MB: Thank you! Red With Love was pre-quarantine – it was recorded as a full band and the music video was filmed at the (now defunct), The Dance with a big group of fans and friends. It’s weird that filming in a crowd seems like such a novelty now! “Crimson + Clover” was basically the opposite. I recorded it alone and filmed the video with my partner using only stuff we already had in the apartment. Both songs are about ~love~ but are stylistically really different. I think Crimson is a little bit of a sneak preview of where my brain has been lately.

AF: Now that it’s uncertain when we’ll be able to play shows in NYC again, has your relationship with the city changed and how do you imagine the creative community in Brooklyn evolving?

MB: My relationship with the city has changed in that I barely leave my house and have very little desire to. To be honest, I didn’t have much of a desire before, but my anxiety has gotten a lot worse. Brooklyn is so overwhelming to begin with that I didn’t really feel like I had the opportunity to finish thoughts! Having a lot of time on my hands has made it a lot easier to write though. I feel like maybe the creative community will evolve in that there isn’t much room for comparison anymore – playing the show circuit here makes you really aware of what everyone else is doing and what’s “trendy”. It feels good to be isolated in that I can hear my own instincts more clearly.

AF: Has the COVID lockdown and current social justice movement changed and/or fueled your creative process in any way?

MB: Absolutely. I think it’s really hard not to be angry and hurt right now, so I’ve been writing from that place recently. It also makes me feel a need to escape through my music, so I’ve been rebuilding my world sonically and giving myself a place to rest that’s separate from everything else. I think on the other side of the coin, this moment in time also makes it really, really hard to write, or get out of bed.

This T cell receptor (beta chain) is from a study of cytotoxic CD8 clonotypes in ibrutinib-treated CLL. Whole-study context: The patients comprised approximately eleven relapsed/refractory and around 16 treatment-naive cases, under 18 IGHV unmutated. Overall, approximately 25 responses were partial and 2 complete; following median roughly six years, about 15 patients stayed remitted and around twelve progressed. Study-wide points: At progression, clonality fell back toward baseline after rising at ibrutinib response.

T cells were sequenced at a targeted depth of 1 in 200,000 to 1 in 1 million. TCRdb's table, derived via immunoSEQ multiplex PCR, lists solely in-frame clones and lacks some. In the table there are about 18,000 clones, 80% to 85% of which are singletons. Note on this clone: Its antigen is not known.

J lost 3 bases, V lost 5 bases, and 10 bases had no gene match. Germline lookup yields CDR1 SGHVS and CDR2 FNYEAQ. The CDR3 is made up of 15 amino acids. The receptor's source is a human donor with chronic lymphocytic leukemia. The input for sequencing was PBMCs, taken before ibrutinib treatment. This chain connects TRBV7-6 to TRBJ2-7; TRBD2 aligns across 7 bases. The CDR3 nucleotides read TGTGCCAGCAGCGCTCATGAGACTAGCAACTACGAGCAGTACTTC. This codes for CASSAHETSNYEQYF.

AF: What are your thoughts on the creative community’s role in the BLM movement and how do you think we can use our platforms in the most effective way?

MB: From my own experience, I’ve been using my platform to try to spread information and as a starting point for research. I think especially in this moment, it’s important to step back and try to learn about what’s happening in front of you. Art and artists can be huge catalysts for change and can encourage people to shift their perspectives.

AF: I saw in a previous interview that you write best when you’re as far away from NYC as possible. What would your dream writing/recording space be outside of the city?

MB: Basically the Jayne Mansfield Mansion, but with a meadow or a view of the mountains outside. Somewhere extremely kitschy and unnecessarily lavish.

AF: What can we expect from your livestream tonight?

MB: A pretty stripped down version of some of the songs from our last EP, Ow, and maybe some new stuff I’ve been working on ;-)

AF: What are your plans for the rest of 2020 + beyond?

MB: Staying safe and working on a big project I am very, very excited about!!

RSVP HERE for Pom Pom Squad 8/14 via LongNeckLass Twitch 7pm EST w/ 2nd Grade, Baseball Dad and Lisa Prank.

More great live streams this week…

8/14 Best Coast (Crazy For You 10 Year Anniversary Party) via Seated. 9pm EST, $10, RSVP HERE

8/14 ..And You Will Know Us By The Trail Of Dead via their website. 9pm EST, $9, RSVP HERE

8/14 The War on Drugs, Robin Pecknold of Fleet Foxes, Daniel Rossen of Grizzly Bear, Kyp Malone of TV on the Radio, Waxahatchee and more via Vote Ready. 7pm EST, FREE, RSVP HERE 

8/14- 8/16 Allen Stone, Ben Gibbard of Death Cab For Cutie, Los Lobos, Gangstagrass, Shakey Graves, and more via Philadelphia Folk Festival 12pm EST, $75 +, RSVP HERE 

8/16 What Now: An Antiracist Teach-In with Ibram X. Kendi and Isabel Wilkerson 8pm EST, $50, RSVP HERE

8/17 2020 Ain’t Canceled: August Intersectionality Series via Zoom. 8pm EST, RSVP HERE

8/18 Serpentwithfeet via YouTube / KEXP at Home. 3pm EST, RSVP HERE

8/19 Thursday, Cursive, And So I Watch You From Afar via Youtube. 6pm EST, RSVP HERE